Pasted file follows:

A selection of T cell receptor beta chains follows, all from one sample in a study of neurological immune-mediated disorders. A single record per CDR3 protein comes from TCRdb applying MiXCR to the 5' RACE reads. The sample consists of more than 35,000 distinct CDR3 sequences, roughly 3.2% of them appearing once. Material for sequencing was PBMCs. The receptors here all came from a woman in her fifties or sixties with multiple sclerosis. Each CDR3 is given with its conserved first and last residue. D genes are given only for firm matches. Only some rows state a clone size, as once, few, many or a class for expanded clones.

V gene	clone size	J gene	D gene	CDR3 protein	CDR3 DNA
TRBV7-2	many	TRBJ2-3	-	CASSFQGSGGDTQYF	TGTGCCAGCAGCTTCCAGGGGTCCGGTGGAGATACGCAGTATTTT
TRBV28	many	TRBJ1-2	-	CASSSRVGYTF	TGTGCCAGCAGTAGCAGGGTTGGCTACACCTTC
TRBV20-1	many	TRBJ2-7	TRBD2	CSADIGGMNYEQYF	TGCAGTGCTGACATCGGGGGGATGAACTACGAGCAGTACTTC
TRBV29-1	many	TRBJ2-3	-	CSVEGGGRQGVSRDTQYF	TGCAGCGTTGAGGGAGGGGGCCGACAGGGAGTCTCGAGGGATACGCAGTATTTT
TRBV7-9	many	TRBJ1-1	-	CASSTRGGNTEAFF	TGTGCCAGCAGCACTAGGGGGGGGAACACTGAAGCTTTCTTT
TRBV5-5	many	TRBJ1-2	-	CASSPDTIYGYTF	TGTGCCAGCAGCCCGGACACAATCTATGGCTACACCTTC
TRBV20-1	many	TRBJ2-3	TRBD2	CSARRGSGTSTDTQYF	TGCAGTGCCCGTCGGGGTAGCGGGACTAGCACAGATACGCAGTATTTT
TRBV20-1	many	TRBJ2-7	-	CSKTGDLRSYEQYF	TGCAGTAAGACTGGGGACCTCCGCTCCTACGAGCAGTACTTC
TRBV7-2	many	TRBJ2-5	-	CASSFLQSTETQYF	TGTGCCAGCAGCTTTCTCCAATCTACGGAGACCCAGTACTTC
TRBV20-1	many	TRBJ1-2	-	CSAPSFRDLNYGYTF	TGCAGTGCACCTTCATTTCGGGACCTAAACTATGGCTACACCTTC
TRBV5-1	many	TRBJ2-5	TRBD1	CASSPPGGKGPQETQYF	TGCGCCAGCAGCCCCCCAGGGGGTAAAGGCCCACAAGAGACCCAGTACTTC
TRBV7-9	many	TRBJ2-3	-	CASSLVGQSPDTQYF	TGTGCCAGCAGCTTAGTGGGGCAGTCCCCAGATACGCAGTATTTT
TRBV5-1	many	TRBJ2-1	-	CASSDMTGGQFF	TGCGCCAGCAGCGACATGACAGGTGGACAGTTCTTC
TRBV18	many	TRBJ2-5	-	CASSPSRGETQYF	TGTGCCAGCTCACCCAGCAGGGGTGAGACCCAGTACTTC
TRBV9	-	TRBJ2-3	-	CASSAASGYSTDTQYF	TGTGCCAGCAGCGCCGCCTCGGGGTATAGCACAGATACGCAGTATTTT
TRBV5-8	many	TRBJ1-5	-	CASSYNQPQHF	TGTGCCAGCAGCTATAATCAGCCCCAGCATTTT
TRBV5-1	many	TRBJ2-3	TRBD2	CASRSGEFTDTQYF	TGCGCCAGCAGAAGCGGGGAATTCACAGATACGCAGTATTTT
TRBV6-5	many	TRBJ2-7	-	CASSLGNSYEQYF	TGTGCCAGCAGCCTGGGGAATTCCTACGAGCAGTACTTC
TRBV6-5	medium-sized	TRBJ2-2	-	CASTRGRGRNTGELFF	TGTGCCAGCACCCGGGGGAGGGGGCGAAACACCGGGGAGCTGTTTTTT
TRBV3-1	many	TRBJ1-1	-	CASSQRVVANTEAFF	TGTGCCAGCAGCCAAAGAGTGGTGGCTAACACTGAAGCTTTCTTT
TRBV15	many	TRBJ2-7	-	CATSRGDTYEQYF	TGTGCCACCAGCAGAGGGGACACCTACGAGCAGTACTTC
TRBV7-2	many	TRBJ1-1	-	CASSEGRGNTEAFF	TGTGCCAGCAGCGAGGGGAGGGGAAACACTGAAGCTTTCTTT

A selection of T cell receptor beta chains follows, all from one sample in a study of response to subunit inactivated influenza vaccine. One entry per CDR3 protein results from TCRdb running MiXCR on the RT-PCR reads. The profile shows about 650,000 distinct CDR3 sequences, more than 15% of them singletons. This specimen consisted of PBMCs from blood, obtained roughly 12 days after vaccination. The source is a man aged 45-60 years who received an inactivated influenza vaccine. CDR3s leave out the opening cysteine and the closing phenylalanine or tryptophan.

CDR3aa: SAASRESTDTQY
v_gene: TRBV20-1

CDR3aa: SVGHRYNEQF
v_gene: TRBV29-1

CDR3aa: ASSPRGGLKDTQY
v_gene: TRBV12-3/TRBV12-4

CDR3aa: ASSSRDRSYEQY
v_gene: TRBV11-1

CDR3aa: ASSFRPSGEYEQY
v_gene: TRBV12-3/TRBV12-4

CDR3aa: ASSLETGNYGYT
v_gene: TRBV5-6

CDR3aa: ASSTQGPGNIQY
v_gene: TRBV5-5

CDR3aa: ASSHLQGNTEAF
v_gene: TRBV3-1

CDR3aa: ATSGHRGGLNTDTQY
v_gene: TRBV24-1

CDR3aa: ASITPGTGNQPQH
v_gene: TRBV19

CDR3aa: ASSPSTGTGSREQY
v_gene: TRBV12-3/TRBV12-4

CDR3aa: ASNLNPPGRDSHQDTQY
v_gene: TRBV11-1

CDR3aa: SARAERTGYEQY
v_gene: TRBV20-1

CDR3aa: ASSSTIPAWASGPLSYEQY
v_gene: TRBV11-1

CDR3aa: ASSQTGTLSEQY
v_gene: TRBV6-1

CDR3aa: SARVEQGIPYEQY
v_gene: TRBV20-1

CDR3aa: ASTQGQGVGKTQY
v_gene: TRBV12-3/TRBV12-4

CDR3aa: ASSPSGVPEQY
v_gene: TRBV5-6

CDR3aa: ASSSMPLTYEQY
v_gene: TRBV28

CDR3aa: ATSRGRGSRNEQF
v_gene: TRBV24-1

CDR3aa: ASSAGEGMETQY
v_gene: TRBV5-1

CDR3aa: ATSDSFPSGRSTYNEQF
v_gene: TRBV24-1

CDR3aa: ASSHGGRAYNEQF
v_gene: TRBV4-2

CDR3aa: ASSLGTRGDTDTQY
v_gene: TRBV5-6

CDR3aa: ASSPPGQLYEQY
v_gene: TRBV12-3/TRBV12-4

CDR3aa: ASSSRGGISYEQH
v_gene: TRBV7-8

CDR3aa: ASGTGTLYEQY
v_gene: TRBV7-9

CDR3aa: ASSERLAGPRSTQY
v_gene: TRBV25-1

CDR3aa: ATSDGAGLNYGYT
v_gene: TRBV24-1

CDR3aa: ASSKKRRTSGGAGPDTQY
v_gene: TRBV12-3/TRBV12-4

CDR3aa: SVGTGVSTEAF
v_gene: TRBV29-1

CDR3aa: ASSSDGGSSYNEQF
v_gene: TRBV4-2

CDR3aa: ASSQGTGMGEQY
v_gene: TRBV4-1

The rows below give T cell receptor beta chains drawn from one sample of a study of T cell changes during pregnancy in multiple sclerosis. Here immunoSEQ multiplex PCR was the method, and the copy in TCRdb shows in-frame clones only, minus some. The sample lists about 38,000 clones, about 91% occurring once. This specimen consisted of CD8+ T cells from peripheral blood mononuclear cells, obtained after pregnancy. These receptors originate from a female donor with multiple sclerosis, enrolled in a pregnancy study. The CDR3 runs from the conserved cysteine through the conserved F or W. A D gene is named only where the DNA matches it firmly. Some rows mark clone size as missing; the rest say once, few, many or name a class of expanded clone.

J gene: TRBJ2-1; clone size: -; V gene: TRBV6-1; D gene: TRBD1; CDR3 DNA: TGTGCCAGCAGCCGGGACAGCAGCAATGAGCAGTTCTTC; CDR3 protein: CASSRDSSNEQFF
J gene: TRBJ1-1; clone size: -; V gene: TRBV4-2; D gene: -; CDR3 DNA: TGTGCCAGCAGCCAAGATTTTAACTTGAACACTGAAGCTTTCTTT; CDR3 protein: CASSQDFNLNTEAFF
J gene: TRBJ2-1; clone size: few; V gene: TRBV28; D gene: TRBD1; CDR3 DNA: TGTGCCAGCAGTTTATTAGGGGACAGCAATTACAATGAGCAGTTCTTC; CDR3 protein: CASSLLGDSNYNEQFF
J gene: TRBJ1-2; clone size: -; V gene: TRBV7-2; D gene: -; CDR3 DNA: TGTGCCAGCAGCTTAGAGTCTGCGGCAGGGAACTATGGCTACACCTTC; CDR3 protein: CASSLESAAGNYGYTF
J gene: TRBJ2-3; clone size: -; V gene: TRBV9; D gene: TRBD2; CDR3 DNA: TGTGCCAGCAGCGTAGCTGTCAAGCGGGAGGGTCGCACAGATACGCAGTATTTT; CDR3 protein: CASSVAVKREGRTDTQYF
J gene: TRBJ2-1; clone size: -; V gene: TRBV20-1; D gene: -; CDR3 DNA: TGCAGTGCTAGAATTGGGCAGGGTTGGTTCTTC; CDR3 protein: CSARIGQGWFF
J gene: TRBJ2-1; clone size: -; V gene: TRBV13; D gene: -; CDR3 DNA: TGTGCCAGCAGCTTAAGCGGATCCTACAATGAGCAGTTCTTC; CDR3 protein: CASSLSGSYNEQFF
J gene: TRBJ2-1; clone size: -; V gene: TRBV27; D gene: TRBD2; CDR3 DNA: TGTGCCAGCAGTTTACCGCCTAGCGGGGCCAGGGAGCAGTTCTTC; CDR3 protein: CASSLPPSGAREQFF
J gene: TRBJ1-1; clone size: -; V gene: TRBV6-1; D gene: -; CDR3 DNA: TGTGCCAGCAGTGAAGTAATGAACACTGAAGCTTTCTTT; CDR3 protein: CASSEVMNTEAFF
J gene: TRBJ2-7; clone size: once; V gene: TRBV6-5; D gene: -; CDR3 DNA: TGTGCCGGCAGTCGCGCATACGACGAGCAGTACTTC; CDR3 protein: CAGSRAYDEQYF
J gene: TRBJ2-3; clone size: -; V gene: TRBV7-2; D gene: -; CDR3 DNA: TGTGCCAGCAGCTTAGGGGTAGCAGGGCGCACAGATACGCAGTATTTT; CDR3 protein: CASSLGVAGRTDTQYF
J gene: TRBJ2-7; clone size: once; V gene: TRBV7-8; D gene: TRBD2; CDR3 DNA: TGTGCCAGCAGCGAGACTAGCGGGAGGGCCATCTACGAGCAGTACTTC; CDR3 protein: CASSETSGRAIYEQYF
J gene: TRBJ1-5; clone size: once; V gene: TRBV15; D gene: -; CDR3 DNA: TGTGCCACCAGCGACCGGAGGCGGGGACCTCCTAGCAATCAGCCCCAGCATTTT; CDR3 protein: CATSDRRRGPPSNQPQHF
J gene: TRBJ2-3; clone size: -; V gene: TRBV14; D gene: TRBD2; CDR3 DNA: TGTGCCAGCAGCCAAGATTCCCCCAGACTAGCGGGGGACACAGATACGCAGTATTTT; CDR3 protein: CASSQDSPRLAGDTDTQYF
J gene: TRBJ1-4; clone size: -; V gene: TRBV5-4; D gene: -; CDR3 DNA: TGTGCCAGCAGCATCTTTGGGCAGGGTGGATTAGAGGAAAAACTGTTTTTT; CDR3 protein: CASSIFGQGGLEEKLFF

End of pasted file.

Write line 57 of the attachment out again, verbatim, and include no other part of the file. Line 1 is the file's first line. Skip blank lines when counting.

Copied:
v_gene: TRBV20-1